The head of the office of the United Nations High Commissioner for Refugees (UNHCR) on the Bangladesh side of the border, John McKissick, has accused Myanmar’s government of ethnic cleansing. The UN’s Special Rapporteur on human rights in Myanmar Yanghee Lee has condemned the restricted access to Rakhine State as “unacceptable.”
The Rohingyas are among the world’s most persecuted minorities, who for decades have been subjected to a campaign of marginalisation and dehumanisation. In 1982, their rights to citizenship were removed, and they were rendered stateless, despite living in the country for generations. They have endured severe restrictions on movement, marriage, education and religious freedom. Yet despite the claims by government and military, and many in society, that they are in fact illegal Bengali immigrants who have crossed the border, Bangladesh does not recognise them either.
Their plight intensified dramatically in 2012 when two severe outbreaks of violence resulted in the displacement of hundreds of thousands and a new apartheid between Rohingya Muslims and their Rakhine Buddhist neighbours. Since then they have existed in ever more dire conditions.
This latest crisis was sparked by an attack on Myanmar border police posts on 9 October, in which nine Myanmar police officers were killed. The truth about who carried out the attack, how and why, is yet to be established, but the Myanmar military accuse a group of Rohingyas. Even if that is true, the military’s response has been grossly disproportionate. It would be one thing to round up suspects, interrogate them and put them on trial. It is quite another to unleash helicopter gunships on thousands of ordinary civilians and to rape women and throw babies into a fire.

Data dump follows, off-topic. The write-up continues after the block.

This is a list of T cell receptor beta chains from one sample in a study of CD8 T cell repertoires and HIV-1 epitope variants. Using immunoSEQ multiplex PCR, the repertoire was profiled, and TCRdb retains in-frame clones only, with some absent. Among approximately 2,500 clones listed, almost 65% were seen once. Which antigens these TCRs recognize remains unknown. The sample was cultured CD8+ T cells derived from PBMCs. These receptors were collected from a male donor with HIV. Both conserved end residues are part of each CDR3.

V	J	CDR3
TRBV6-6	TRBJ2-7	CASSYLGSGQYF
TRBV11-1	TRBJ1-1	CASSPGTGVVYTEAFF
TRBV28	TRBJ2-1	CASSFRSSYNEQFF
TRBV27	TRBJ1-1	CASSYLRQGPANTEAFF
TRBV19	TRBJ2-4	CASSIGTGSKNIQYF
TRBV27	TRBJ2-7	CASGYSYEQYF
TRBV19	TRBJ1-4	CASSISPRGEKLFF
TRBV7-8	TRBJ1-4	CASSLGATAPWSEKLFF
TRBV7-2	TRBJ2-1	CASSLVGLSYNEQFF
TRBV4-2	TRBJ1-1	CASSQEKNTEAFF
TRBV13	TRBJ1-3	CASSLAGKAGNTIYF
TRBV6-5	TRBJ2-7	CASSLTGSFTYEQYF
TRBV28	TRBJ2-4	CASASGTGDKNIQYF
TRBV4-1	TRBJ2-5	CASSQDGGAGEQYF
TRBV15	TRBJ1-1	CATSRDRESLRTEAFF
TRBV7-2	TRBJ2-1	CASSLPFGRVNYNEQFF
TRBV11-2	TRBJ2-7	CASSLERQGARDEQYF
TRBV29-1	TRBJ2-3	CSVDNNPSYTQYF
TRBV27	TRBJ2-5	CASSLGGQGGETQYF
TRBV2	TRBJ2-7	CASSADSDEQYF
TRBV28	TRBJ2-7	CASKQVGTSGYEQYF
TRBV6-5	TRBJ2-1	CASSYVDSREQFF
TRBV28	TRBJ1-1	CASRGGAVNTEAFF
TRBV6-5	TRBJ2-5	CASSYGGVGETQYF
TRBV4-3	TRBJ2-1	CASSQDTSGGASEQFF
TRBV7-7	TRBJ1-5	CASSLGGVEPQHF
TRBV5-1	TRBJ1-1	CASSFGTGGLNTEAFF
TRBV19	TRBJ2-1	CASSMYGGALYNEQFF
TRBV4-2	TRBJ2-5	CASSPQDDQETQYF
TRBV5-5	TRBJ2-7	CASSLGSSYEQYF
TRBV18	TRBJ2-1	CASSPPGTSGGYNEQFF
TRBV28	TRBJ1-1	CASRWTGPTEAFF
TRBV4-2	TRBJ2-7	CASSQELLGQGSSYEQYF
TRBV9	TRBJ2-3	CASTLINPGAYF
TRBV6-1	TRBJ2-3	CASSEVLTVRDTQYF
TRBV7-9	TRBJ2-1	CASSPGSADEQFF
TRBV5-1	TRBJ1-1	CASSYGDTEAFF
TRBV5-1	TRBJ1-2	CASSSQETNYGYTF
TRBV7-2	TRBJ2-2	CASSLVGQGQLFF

According to one Rohingya interviewed by Amnesty International, “they shot at people who were fleeing. They surrounded the village and started going from house to house. They were verbally abusing the people. They were threatening to rape the women.”
Another witness described how her two sons were arbitrarily arrested: “It was early in the morning, the military surrounded our house, while some came in and forced me and my children to go outside. They tied my two sons up. They tied their hands behind their backs, and they were beaten badly. The military kicked them in the chest. I saw it myself. I was crying so loudly. When I cried, they [the military] pointed a gun at me. My children were begging the military not to hit them. They were beaten for around 30 minutes before being taken away”. She has not seen them since.
Despite repeated appeals to Daw Aung San Suu Kyi we are frustrated that she has not taken any initiative to ensure full and equal citizenship rights of the Rohingyas. Daw Suu Kyi is the leader and is the one with the primary responsibility to lead, and lead with courage, humanity and compassion.
We urge the United Nations to do everything possible to encourage the Government of Myanmar to lift all restrictions on humanitarian aid, so that people receive emergency assistance. Access for journalists and human rights monitors should also be permitted, and an independent, international inquiry to establish the truth about the current situation should be established.
Furthermore, we urge the members of UN Security Council to put this crisis on Security Council’s agenda as a matter of urgency, and to call upon the Secretary-General to visit Myanmar in the coming weeks as a priority. If the current Secretary-General is able to do so, we would urge him to go; if not, we encourage the new Secretary-General to make it one of his first tasks after he takes office in January.
It is time for the international community as a whole to speak out much more strongly. After Rwanda, world leaders said “never again”. If we fail to take action, people may starve to death if they are not killed with bullets, and we may end up being the passive observers of crimes against humanity which will lead us once again to wring our hands belatedly and say “never again” all over again.
Professor Muhammad Yunus
2006 Nobel Peace Laureate
1996 Nobel Peace Laureate
1976 Nobel Peace Laureate
1976 Nobel Peace Laureate
Archbishop Desmond Tutu
1984 Nobel Peace Laureate
1987 Nobel Peace Laureate
1997 Nobel Peace Laureate
2003 Nobel Peace Laureate
2011 Nobel Peace Laureate
2011 Nobel Peace Laureate
2014 Nobel Peace Laureate
Sir Richard J. Roberts
1993 Nobel Laureate in Physiology or Medicine
2009 Nobel Laureate in Physiology or Medicine
Former Italian Foreign minister
Founder and Editor, The Huffington Post
Sir Richard Branson
Business Leader and Philanthropist
Entrepreneur and Philanthropist
SDG Advocate, Film Director
SDG Advocate, Voice of Libyan Women
Business Leader and Philanthropist
Human Rights Activist
Former Italian Prime Minister